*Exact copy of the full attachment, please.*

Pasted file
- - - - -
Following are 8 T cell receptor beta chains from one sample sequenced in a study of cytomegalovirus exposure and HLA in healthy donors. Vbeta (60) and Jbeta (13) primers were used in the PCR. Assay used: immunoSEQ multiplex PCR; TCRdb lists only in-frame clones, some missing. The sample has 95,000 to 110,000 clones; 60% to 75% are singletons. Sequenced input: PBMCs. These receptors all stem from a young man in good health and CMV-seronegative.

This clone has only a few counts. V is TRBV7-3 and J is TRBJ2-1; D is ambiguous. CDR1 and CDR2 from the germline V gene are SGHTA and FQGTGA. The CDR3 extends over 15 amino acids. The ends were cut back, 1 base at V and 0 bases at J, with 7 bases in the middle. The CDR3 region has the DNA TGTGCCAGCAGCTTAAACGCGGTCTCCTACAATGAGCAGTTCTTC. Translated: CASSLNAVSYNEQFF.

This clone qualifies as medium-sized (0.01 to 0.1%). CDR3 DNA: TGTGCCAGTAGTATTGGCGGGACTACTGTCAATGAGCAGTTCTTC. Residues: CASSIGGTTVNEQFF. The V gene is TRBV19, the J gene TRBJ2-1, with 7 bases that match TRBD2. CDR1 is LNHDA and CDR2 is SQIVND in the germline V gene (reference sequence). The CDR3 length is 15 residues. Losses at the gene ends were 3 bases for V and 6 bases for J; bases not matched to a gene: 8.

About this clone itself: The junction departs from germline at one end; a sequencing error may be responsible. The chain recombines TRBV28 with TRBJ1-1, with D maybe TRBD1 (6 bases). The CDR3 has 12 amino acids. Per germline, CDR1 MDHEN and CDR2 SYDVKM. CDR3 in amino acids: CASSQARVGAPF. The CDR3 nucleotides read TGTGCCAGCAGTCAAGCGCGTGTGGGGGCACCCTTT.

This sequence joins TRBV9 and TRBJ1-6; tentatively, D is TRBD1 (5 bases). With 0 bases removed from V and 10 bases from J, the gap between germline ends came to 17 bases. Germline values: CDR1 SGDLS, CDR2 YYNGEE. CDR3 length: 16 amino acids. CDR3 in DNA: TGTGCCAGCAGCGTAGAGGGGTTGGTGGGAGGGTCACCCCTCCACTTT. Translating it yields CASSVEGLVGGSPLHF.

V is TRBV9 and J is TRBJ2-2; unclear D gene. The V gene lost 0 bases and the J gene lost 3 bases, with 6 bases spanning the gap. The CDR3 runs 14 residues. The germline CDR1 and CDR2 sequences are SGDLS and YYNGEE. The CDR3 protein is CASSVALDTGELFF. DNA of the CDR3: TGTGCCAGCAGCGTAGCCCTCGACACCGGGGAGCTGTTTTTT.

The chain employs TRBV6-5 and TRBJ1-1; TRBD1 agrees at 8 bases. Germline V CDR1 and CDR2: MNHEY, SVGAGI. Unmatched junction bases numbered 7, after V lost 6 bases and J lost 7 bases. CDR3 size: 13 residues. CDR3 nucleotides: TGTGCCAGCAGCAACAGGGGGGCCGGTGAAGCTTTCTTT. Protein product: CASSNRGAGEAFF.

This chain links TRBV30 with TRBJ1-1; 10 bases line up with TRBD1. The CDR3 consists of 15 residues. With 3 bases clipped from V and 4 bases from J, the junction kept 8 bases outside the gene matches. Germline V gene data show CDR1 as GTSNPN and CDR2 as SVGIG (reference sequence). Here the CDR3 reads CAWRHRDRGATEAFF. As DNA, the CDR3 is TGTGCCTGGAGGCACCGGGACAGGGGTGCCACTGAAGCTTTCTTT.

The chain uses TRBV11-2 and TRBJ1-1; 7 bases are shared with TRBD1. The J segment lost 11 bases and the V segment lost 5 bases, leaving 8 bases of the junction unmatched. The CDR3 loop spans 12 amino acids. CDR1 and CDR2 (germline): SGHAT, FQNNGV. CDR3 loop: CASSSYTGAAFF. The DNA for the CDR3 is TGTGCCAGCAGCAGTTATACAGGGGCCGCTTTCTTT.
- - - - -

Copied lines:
Following are 8 T cell receptor beta chains from one sample sequenced in a study of cytomegalovirus exposure and HLA in healthy donors. Vbeta (60) and Jbeta (13) primers were used in the PCR. Assay used: immunoSEQ multiplex PCR; TCRdb lists only in-frame clones, some missing. The sample has 95,000 to 110,000 clones; 60% to 75% are singletons. Sequenced input: PBMCs. These receptors all stem from a young man in good health and CMV-seronegative.

This clone has only a few counts. V is TRBV7-3 and J is TRBJ2-1; D is ambiguous. CDR1 and CDR2 from the germline V gene are SGHTA and FQGTGA. The CDR3 extends over 15 amino acids. The ends were cut back, 1 base at V and 0 bases at J, with 7 bases in the middle. The CDR3 region has the DNA TGTGCCAGCAGCTTAAACGCGGTCTCCTACAATGAGCAGTTCTTC. Translated: CASSLNAVSYNEQFF.

This clone qualifies as medium-sized (0.01 to 0.1%). CDR3 DNA: TGTGCCAGTAGTATTGGCGGGACTACTGTCAATGAGCAGTTCTTC. Residues: CASSIGGTTVNEQFF. The V gene is TRBV19, the J gene TRBJ2-1, with 7 bases that match TRBD2. CDR1 is LNHDA and CDR2 is SQIVND in the germline V gene (reference sequence). The CDR3 length is 15 residues. Losses at the gene ends were 3 bases for V and 6 bases for J; bases not matched to a gene: 8.

About this clone itself: The junction departs from germline at one end; a sequencing error may be responsible. The chain recombines TRBV28 with TRBJ1-1, with D maybe TRBD1 (6 bases). The CDR3 has 12 amino acids. Per germline, CDR1 MDHEN and CDR2 SYDVKM. CDR3 in amino acids: CASSQARVGAPF. The CDR3 nucleotides read TGTGCCAGCAGTCAAGCGCGTGTGGGGGCACCCTTT.

This sequence joins TRBV9 and TRBJ1-6; tentatively, D is TRBD1 (5 bases). With 0 bases removed from V and 10 bases from J, the gap between germline ends came to 17 bases. Germline values: CDR1 SGDLS, CDR2 YYNGEE. CDR3 length: 16 amino acids. CDR3 in DNA: TGTGCCAGCAGCGTAGAGGGGTTGGTGGGAGGGTCACCCCTCCACTTT. Translating it yields CASSVEGLVGGSPLHF.

V is TRBV9 and J is TRBJ2-2; unclear D gene. The V gene lost 0 bases and the J gene lost 3 bases, with 6 bases spanning the gap. The CDR3 runs 14 residues. The germline CDR1 and CDR2 sequences are SGDLS and YYNGEE. The CDR3 protein is CASSVALDTGELFF. DNA of the CDR3: TGTGCCAGCAGCGTAGCCCTCGACACCGGGGAGCTGTTTTTT.

The chain employs TRBV6-5 and TRBJ1-1; TRBD1 agrees at 8 bases. Germline V CDR1 and CDR2: MNHEY, SVGAGI. Unmatched junction bases numbered 7, after V lost 6 bases and J lost 7 bases. CDR3 size: 13 residues. CDR3 nucleotides: TGTGCCAGCAGCAACAGGGGGGCCGGTGAAGCTTTCTTT. Protein product: CASSNRGAGEAFF.

This chain links TRBV30 with TRBJ1-1; 10 bases line up with TRBD1. The CDR3 consists of 15 residues. With 3 bases clipped from V and 4 bases from J, the junction kept 8 bases outside the gene matches. Germline V gene data show CDR1 as GTSNPN and CDR2 as SVGIG (reference sequence). Here the CDR3 reads CAWRHRDRGATEAFF. As DNA, the CDR3 is TGTGCCTGGAGGCACCGGGACAGGGGTGCCACTGAAGCTTTCTTT.

The chain uses TRBV11-2 and TRBJ1-1; 7 bases are shared with TRBD1. The J segment lost 11 bases and the V segment lost 5 bases, leaving 8 bases of the junction unmatched. The CDR3 loop spans 12 amino acids. CDR1 and CDR2 (germline): SGHAT, FQNNGV. CDR3 loop: CASSSYTGAAFF. The DNA for the CDR3 is TGTGCCAGCAGCAGTTATACAGGGGCCGCTTTCTTT.